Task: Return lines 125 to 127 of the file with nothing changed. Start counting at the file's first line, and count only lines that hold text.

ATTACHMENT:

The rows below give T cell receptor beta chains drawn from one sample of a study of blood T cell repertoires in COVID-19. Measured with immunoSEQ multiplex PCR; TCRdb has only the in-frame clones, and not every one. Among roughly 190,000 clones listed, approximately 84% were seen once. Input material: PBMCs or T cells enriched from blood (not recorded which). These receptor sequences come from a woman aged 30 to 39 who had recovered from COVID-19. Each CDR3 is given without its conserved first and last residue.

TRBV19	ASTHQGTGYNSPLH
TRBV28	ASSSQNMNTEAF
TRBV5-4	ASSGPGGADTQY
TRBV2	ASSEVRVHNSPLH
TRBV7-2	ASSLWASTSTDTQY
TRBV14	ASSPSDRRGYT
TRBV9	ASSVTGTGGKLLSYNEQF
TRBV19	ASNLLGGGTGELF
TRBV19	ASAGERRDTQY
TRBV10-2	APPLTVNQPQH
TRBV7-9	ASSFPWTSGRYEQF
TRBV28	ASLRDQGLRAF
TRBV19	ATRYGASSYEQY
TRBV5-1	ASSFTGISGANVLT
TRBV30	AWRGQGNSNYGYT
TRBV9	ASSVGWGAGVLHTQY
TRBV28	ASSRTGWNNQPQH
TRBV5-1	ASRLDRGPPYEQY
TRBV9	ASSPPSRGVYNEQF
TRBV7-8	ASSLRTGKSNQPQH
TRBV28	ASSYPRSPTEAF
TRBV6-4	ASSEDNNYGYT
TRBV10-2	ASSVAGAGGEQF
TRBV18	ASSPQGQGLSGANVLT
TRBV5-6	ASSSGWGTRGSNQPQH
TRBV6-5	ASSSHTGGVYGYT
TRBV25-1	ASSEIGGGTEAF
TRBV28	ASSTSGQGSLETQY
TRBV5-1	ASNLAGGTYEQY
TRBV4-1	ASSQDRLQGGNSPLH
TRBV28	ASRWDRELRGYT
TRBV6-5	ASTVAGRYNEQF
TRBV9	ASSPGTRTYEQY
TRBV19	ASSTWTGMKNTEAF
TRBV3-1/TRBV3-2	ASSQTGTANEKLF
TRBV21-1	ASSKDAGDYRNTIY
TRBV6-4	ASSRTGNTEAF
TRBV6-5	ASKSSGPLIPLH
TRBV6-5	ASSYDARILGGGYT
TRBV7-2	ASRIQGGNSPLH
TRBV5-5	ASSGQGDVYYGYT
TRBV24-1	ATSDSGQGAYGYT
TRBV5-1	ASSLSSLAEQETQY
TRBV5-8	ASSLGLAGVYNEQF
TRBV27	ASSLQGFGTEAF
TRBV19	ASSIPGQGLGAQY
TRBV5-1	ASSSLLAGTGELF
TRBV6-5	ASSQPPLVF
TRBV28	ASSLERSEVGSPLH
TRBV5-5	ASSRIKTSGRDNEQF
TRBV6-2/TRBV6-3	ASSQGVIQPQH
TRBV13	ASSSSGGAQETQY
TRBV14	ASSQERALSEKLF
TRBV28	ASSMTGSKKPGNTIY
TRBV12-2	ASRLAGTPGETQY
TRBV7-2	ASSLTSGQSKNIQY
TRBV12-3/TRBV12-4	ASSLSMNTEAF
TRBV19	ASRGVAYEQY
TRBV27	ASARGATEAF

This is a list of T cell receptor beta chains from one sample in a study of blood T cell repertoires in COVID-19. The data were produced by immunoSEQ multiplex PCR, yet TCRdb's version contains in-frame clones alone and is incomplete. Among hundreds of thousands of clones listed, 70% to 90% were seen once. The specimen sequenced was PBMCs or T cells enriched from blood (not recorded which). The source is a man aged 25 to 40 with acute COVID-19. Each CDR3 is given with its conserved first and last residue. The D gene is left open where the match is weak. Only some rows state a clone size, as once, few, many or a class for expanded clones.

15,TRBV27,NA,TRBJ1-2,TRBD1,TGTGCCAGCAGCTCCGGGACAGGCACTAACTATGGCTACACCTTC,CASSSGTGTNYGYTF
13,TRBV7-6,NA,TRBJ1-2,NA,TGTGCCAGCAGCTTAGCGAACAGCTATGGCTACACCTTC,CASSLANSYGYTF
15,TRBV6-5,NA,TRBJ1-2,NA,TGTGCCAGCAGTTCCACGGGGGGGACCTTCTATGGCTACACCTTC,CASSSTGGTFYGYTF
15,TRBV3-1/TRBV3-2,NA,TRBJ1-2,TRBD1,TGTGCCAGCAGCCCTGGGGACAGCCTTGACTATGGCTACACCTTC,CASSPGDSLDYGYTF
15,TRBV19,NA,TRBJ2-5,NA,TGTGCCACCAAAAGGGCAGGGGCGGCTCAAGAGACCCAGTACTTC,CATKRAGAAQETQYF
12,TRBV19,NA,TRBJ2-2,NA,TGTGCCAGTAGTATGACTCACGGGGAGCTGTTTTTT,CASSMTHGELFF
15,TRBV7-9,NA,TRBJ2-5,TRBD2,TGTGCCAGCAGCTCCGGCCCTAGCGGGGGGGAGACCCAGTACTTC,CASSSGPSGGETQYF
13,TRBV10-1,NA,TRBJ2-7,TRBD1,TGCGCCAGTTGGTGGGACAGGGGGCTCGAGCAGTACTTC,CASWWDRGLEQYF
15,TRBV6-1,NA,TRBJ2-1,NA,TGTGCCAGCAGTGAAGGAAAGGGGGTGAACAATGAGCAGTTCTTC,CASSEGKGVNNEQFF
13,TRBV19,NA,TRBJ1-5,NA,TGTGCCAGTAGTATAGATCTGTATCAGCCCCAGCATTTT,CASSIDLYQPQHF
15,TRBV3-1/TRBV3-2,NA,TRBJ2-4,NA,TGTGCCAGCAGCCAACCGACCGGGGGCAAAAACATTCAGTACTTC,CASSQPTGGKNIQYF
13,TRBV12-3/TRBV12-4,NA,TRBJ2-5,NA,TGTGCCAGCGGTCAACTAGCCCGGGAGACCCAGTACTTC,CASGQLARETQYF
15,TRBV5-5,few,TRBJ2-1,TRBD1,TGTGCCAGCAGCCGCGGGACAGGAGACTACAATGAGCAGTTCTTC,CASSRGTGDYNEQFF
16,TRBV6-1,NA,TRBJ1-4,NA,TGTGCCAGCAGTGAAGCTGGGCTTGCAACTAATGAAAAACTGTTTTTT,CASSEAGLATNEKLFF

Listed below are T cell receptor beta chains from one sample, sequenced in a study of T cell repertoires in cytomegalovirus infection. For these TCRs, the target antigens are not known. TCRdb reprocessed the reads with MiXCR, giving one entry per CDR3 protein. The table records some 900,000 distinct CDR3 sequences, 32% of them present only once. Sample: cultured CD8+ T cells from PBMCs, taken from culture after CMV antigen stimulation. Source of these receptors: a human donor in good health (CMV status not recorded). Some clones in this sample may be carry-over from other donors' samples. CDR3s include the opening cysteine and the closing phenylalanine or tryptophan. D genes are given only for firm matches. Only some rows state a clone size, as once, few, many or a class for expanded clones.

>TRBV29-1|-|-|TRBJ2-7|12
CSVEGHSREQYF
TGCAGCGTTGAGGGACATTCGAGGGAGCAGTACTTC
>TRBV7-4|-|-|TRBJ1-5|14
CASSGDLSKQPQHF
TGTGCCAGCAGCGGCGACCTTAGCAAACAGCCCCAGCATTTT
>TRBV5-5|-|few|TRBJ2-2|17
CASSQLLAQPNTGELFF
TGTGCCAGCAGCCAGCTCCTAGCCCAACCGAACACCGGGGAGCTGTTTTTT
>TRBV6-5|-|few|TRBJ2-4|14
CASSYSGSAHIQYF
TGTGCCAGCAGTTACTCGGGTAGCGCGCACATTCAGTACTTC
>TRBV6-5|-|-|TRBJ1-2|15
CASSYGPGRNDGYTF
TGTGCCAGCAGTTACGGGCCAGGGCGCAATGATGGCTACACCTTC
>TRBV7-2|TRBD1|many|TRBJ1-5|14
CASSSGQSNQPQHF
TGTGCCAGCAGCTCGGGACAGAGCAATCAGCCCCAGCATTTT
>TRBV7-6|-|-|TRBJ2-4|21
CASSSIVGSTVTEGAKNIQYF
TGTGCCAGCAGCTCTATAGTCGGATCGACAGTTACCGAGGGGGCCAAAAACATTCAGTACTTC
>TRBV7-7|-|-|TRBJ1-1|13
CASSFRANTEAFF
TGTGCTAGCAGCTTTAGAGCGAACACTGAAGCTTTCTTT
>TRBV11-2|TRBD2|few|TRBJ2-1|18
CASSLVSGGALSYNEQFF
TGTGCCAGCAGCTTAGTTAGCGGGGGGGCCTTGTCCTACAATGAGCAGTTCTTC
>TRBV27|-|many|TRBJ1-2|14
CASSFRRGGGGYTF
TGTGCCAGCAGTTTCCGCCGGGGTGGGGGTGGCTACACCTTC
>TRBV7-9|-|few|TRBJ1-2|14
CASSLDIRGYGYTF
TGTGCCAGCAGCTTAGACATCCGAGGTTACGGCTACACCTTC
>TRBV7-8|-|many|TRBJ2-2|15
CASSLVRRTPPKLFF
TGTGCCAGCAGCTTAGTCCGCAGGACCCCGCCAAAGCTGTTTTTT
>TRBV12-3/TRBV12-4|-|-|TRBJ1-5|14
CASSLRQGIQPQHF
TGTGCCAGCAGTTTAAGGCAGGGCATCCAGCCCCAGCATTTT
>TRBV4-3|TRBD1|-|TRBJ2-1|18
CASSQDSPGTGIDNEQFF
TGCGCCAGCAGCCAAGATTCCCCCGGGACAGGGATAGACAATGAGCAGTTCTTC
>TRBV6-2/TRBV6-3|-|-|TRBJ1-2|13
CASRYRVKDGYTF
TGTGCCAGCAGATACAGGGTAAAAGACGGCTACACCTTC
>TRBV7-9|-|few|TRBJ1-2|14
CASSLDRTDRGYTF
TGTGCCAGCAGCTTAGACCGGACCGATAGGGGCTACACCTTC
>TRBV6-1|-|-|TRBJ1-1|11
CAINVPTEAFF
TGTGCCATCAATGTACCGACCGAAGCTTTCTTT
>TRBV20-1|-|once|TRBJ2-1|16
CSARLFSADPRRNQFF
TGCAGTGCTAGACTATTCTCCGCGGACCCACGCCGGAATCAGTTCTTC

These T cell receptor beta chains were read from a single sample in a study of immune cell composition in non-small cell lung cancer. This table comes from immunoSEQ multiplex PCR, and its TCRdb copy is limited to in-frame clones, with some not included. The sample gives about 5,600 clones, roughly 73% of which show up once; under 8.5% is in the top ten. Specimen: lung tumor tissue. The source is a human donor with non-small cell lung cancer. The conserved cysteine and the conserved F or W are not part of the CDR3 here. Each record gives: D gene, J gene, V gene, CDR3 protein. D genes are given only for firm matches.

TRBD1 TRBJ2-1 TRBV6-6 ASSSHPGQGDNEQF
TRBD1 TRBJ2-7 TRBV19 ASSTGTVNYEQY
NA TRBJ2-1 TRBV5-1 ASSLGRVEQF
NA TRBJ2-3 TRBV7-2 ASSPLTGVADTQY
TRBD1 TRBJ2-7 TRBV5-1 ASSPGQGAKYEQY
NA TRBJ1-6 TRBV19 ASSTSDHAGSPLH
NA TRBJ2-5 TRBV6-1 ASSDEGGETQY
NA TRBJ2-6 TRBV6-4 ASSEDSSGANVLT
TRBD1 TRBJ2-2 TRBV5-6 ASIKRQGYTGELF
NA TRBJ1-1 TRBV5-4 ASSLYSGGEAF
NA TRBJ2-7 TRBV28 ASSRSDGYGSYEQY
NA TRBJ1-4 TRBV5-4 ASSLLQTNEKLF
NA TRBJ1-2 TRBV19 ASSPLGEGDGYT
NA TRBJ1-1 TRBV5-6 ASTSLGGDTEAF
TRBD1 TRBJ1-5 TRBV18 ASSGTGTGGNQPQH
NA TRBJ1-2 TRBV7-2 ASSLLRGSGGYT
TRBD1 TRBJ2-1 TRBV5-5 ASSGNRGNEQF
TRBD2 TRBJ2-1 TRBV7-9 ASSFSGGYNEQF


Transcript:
>TRBV6-1|-|-|TRBJ1-1|11
CAINVPTEAFF
TGTGCCATCAATGTACCGACCGAAGCTTTCTTT